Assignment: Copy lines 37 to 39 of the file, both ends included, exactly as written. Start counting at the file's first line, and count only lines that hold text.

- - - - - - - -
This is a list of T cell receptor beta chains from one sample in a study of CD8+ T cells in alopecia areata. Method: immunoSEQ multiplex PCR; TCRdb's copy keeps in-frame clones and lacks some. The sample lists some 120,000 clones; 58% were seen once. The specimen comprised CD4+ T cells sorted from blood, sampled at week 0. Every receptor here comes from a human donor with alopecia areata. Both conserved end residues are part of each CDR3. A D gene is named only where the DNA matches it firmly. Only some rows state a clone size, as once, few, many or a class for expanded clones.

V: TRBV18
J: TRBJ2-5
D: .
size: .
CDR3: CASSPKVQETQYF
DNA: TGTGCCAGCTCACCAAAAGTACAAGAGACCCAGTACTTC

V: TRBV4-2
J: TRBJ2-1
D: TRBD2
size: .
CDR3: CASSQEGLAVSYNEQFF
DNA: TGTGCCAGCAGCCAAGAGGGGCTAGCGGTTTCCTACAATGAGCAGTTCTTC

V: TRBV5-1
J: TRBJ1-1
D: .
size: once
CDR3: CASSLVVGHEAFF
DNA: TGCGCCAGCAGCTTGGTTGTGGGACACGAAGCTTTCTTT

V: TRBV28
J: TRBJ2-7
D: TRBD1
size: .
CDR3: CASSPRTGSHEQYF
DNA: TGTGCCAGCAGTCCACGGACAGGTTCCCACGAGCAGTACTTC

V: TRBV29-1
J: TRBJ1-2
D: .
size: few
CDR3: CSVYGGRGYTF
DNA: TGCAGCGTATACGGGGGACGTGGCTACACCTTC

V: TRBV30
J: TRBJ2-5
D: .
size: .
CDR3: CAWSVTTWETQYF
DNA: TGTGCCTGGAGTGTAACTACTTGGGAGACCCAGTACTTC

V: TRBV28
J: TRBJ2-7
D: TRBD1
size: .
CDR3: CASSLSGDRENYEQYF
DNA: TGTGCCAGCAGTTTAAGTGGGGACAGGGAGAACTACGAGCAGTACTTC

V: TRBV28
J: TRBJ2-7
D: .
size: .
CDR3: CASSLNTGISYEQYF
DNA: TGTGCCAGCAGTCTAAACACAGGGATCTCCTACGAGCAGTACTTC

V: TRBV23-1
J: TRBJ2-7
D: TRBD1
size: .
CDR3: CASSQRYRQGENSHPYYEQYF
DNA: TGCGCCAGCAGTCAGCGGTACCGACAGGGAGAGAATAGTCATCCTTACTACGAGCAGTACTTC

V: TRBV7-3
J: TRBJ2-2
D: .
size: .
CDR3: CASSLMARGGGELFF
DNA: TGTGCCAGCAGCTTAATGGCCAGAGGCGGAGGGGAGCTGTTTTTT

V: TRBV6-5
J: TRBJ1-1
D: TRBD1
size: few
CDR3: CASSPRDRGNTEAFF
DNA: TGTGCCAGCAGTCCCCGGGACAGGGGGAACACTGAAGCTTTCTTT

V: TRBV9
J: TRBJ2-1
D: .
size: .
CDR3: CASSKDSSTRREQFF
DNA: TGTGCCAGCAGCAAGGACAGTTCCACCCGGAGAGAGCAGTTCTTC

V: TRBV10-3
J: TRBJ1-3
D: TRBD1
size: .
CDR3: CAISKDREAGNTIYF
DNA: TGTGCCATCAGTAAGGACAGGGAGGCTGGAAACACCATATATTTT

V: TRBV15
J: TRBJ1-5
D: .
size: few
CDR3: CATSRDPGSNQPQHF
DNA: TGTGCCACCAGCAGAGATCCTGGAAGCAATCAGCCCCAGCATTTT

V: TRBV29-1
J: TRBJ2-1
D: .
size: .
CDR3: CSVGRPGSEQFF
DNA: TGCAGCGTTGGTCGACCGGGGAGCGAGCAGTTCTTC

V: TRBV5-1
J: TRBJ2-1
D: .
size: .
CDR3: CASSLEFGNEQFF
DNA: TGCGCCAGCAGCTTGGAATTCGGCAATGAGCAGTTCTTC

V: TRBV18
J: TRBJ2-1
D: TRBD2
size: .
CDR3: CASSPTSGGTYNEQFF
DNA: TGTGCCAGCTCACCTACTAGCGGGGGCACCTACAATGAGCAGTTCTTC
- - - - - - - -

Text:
DNA: TGTGCCTGGAGTGTAACTACTTGGGAGACCCAGTACTTC

V: TRBV28
J: TRBJ2-7